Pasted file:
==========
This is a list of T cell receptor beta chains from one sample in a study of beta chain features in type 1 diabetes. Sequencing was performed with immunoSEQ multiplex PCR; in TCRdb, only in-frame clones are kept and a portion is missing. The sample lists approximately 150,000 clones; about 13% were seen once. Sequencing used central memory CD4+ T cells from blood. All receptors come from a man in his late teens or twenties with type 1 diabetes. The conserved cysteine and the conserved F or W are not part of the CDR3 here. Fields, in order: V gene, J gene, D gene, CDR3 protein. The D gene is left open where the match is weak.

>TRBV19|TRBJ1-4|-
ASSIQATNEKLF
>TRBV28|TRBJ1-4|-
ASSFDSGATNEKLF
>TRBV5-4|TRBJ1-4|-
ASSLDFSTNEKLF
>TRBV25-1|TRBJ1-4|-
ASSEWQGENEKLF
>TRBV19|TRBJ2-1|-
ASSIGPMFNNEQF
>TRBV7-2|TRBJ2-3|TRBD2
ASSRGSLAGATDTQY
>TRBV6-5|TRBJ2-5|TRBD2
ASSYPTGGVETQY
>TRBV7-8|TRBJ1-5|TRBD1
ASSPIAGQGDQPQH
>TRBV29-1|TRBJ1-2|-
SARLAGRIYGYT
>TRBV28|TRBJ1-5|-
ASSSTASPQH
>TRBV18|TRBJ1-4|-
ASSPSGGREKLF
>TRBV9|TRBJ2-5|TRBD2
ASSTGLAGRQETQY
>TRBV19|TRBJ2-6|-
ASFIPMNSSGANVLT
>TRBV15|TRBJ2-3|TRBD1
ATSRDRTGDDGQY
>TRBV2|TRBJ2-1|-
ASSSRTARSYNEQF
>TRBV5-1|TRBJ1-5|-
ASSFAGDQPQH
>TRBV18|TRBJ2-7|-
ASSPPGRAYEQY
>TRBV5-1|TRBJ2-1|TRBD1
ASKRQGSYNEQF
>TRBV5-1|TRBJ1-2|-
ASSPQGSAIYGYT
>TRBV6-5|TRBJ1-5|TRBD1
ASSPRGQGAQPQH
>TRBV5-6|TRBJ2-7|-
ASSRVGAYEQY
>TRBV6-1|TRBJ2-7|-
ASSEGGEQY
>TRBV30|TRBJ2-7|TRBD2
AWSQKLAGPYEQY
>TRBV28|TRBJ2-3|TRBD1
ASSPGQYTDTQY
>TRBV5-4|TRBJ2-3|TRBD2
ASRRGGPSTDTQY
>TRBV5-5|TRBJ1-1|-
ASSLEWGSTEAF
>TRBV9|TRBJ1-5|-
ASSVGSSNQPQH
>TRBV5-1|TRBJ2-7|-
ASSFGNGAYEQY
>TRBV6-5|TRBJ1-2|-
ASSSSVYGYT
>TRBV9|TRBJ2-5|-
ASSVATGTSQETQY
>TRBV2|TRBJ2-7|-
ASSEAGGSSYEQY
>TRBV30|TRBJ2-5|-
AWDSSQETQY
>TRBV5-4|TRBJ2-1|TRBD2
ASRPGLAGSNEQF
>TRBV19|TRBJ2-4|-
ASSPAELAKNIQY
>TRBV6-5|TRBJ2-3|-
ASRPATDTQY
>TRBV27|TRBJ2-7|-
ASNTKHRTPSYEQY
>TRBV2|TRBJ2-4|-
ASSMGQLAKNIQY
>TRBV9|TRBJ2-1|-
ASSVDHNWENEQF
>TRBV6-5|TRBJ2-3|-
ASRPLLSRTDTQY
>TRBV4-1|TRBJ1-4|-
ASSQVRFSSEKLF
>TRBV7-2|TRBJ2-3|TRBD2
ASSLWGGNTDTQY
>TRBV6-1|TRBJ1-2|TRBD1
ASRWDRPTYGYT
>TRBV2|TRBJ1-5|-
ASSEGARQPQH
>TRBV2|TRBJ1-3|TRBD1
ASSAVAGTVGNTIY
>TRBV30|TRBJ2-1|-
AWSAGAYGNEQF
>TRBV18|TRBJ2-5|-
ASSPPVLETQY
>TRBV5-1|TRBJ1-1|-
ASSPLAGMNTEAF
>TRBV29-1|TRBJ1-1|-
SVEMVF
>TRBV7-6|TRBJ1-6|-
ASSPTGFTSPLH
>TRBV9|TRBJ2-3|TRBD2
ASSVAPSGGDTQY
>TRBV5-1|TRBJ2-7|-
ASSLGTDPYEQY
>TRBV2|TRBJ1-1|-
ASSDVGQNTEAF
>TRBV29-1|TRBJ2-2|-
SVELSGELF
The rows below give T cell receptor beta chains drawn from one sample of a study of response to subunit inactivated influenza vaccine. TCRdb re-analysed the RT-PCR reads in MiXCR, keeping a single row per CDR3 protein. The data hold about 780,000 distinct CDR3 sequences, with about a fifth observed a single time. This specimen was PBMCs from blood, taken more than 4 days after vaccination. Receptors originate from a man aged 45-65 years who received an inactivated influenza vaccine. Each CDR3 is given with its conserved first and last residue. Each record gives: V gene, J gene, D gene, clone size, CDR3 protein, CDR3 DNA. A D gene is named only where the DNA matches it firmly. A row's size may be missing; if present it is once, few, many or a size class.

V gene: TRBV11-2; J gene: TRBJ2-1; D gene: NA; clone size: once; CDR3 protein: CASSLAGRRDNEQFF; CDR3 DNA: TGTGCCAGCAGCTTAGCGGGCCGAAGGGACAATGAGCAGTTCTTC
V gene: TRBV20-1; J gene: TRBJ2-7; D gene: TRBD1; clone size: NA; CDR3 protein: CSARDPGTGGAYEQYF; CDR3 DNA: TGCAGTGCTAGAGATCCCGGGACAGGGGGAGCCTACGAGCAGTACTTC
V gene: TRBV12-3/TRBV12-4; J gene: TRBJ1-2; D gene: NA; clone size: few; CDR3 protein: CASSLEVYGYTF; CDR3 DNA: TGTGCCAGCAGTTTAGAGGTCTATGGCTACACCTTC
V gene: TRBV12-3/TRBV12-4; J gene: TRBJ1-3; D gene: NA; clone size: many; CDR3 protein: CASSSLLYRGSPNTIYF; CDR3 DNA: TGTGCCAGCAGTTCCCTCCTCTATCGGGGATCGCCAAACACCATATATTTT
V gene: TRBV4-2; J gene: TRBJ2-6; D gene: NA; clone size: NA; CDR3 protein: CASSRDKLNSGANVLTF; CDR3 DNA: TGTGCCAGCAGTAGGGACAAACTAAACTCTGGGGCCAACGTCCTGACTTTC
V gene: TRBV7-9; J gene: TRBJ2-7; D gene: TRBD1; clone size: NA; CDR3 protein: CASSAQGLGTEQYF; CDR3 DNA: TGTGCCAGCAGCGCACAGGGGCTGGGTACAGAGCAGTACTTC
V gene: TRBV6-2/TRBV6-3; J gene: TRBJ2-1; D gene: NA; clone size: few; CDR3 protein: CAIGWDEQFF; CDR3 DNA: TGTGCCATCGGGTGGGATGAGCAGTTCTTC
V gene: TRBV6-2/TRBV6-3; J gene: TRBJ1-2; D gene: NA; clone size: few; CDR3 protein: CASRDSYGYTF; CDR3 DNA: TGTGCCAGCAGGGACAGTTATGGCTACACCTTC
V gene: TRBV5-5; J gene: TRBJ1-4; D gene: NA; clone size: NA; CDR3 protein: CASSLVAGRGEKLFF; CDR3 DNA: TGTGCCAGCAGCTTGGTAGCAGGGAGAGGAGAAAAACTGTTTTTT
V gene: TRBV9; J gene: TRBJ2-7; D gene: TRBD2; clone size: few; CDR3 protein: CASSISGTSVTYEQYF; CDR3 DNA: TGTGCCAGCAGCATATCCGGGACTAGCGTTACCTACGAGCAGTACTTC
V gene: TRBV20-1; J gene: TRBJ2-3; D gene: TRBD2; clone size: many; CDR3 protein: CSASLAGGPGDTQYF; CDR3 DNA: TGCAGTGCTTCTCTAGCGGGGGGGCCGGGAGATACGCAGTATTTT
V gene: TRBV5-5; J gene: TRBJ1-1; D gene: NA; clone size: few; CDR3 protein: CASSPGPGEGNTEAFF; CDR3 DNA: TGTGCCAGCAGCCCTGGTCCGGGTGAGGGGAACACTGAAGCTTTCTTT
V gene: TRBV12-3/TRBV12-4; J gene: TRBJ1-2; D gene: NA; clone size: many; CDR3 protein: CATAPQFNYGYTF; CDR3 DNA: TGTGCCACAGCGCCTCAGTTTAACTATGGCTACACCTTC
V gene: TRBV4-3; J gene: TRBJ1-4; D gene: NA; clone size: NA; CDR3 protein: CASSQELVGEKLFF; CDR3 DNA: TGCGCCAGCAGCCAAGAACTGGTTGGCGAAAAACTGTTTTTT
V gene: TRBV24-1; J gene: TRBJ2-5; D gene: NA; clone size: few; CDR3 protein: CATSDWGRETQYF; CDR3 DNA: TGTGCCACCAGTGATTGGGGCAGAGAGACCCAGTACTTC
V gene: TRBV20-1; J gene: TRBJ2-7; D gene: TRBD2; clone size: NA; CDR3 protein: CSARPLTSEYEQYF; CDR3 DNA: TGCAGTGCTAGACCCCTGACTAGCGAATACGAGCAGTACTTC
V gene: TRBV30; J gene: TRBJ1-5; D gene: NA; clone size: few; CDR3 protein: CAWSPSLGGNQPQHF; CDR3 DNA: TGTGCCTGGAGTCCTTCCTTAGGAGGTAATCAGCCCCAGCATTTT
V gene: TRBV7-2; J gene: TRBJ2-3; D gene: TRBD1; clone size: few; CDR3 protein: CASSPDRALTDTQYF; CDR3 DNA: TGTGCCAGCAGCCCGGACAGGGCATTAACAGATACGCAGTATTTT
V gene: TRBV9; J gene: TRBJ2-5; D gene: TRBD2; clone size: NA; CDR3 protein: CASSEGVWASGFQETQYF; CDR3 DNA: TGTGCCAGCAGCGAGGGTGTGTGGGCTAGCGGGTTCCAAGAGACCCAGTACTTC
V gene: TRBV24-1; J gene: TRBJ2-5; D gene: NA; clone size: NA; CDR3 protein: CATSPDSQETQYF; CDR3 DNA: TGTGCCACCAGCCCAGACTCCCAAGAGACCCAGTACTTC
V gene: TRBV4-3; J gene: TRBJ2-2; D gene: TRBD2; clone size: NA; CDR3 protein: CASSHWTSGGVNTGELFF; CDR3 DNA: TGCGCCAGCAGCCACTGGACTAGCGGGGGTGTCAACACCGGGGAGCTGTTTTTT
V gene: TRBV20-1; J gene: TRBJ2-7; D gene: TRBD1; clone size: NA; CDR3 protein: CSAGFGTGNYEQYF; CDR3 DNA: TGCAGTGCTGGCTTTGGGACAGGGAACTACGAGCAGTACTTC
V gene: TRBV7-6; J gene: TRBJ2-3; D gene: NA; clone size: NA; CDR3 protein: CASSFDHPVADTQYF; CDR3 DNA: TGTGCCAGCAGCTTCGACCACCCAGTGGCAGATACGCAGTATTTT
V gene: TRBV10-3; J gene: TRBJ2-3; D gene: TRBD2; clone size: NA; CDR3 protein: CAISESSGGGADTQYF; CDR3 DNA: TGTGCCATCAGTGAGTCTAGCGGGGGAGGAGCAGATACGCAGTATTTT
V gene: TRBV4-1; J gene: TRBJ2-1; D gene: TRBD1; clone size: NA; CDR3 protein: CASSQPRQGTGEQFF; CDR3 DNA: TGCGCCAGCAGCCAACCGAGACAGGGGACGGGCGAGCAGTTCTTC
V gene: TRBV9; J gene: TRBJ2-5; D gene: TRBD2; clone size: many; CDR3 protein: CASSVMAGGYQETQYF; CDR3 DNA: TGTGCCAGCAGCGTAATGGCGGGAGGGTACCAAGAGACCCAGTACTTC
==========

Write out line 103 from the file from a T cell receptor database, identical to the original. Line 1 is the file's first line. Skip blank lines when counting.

ASSLGTDPYEQY